2 Maccabees, CHAPTER 2
In the records it will be found that Jeremiah the prophet ordered the deportees to take some of the fire with them as indicated,
but also that the prophet, in giving them the law, admonished them not to forget the commandments of the Lord or be led astray in their thoughts, when seeing the gold and silver idols and their ornaments.
With other similar words he exhorted them that the law should not depart from their hearts.
The same document also tells how the prophet, in virtue of an oracle, ordered that the tent and the ark should accompany him, and how he went to the very mountain that Moses climbed to behold God’s inheritance.
When Jeremiah arrived there, he found a chamber in a cave in which he put the tent, the ark, and the altar of incense; then he sealed the entrance.
Some of those who followed him came up intending to mark the path, but they could not find it.
When Jeremiah heard of this, he reproved them: “The place is to remain unknown until God gathers his people together again and shows them mercy.
Then the Lord will disclose these things, and the glory of the Lord and the cloud will be seen, just as they appeared in the time of Moses and of Solomon when he prayed that the place might be greatly sanctified.”
It is also related how Solomon in his wisdom offered a sacrifice for the dedication and the completion of the temple.
Just as Moses prayed to the Lord and fire descended from the sky and consumed the sacrifices, so also Solomon prayed and fire came down and consumed the burnt offerings.
Moses had said, “Because it had not been eaten, the purification offering was consumed.”
Solomon also celebrated the feast in the same way for eight days.
These same things are also told in the records and in Nehemiah’s memoirs, as well as how he founded a library and collected the books about the kings and the prophets, the books of David, and the royal letters about votive offerings.
In like manner Judas also collected for us all the books that had been scattered because of the war, and we now have them in our possession.
If you need them, send messengers to get them for you.
As we are about to celebrate the purification, we are writing: you should celebrate the feast days.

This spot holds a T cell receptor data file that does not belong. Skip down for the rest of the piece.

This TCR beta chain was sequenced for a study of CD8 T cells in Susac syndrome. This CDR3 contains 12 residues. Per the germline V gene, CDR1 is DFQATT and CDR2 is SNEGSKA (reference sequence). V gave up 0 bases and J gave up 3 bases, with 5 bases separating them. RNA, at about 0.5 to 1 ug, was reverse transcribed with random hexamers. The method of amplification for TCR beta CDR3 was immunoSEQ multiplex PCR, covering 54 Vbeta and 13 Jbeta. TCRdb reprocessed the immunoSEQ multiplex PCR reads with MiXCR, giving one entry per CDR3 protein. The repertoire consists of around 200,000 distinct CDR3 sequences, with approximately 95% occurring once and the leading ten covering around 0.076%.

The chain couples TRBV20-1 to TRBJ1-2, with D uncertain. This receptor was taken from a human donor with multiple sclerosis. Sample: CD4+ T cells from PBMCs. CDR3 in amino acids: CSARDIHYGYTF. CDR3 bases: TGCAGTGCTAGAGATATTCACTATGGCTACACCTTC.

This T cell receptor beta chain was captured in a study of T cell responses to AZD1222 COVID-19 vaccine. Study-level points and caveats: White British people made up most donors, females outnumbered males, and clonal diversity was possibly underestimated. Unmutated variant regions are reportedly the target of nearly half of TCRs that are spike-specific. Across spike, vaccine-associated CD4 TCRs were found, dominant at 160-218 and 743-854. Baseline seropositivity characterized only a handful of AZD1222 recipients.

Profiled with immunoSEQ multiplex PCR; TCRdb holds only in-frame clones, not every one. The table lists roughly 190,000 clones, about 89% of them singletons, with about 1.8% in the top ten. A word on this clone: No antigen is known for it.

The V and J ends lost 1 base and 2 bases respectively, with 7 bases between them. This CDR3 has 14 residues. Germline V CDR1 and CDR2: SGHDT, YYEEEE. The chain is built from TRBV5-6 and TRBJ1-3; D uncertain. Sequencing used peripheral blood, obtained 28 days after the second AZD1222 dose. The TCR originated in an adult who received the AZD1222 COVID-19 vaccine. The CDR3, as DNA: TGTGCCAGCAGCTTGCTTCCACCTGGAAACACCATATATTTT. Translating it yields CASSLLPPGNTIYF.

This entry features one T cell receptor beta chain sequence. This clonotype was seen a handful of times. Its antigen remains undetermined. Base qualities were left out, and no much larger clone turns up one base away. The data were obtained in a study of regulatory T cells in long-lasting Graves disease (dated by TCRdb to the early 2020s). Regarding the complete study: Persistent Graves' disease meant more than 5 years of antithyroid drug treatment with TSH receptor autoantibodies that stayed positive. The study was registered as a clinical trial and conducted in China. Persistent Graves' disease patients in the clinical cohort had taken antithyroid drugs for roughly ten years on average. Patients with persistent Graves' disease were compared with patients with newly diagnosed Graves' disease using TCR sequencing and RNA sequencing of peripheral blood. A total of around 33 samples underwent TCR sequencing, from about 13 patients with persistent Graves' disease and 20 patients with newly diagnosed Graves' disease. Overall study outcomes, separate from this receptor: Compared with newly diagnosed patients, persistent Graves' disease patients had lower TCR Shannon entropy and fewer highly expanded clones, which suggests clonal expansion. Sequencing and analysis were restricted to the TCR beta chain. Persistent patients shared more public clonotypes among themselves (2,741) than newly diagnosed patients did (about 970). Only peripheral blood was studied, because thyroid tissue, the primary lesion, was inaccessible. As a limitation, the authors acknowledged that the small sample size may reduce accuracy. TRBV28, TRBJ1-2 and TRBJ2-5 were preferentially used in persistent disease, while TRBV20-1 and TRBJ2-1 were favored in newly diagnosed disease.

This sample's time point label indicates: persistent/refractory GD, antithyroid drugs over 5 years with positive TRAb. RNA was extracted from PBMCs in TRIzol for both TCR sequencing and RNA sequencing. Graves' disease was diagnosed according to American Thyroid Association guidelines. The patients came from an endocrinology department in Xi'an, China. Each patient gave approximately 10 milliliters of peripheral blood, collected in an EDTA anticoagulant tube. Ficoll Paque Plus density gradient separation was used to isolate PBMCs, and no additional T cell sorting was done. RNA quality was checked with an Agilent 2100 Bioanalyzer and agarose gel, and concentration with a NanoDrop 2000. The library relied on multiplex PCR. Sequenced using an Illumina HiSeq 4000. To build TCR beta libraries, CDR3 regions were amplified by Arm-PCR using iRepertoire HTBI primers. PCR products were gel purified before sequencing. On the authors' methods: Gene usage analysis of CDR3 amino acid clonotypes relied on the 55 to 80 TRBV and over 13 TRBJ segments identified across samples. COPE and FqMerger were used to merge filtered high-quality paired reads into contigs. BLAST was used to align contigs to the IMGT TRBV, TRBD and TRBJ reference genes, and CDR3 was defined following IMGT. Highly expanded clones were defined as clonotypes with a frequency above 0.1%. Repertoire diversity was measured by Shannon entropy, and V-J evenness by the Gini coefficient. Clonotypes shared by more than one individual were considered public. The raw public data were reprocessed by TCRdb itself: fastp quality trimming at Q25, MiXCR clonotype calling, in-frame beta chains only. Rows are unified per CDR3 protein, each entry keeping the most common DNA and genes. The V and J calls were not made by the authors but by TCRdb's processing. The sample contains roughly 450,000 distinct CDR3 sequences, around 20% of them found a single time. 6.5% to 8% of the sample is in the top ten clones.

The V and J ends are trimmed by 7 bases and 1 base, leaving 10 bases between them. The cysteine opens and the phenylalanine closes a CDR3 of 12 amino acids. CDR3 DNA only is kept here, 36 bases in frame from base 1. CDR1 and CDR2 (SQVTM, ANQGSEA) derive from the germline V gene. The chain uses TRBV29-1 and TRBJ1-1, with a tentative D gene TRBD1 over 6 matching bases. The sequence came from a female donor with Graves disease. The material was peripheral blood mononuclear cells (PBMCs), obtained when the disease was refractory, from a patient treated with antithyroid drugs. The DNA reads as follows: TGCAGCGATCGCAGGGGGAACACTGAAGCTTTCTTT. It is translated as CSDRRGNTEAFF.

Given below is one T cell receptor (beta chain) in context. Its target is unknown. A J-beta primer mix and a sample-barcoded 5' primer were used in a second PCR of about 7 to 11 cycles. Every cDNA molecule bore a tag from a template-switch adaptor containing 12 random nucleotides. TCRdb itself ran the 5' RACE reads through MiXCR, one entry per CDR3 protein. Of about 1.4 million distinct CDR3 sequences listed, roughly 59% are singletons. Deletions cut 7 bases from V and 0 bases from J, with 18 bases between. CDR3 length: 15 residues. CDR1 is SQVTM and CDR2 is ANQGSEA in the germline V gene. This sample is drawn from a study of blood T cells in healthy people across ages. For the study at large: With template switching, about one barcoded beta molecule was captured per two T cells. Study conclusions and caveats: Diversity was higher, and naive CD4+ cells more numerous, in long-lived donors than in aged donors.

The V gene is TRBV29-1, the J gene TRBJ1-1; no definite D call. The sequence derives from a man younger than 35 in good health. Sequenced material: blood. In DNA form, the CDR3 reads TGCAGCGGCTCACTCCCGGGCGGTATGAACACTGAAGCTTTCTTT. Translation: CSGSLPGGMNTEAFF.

It is God who has saved all his people and has restored to all of them their inheritance, the kingdom, the priesthood, and the sacred rites,
as he promised through the law. For we hope in God, that he will soon have mercy on us and gather us together from everywhere under the heavens to his holy place, for he has rescued us from great perils and has purified the place.
This is the story of Judas Maccabeus and his brothers, of the purification of the great temple, the dedication of the altar,
the campaigns against Antiochus Epiphanes and his son Eupator,
and of the heavenly manifestations accorded to the heroes who fought bravely for the Jewish people. Few as they were, they plundered the whole land, put to flight the barbarian hordes,
regained possession of the temple renowned throughout the world, and liberated the city. They re-established the laws that were in danger of being abolished, while the Lord favored them with every kindness.
All this, detailed by Jason of Cyrene in five volumes, we will try to condense into a single book.
For in view of the flood of data, and the difficulties encountered, given such abundant material, by those who wish to plunge into accounts of the history,
we have aimed to please those who prefer simply to read, to make it easy for the studious who wish to commit things to memory, and to be helpful to all.
For us who have undertaken the labor of making this digest, the task, far from being easy, is one of sweat and of sleepless nights.
Just so, the preparation of a festive banquet is no light matter for one who seeks to give enjoyment to others. Similarly, to win the gratitude of many we will gladly endure this labor,
leaving the responsibility for exact details to the historian, and confining our efforts to presenting only a summary outline.
As the architect of a new house must pay attention to the whole structure, while the one who undertakes the decoration and the frescoes has to be concerned only with what is needed for ornamentation, so I think it is with us.
To enter into questions and examine them from all sides and to be busy about details is the task of the historian;
but one who is making an adaptation should be allowed to aim at brevity of expression and to forgo complete treatment of the matter.
Here, then, let us begin our account without adding to what has already been said; it would be silly to lengthen the preface to the history and then cut short the history itself.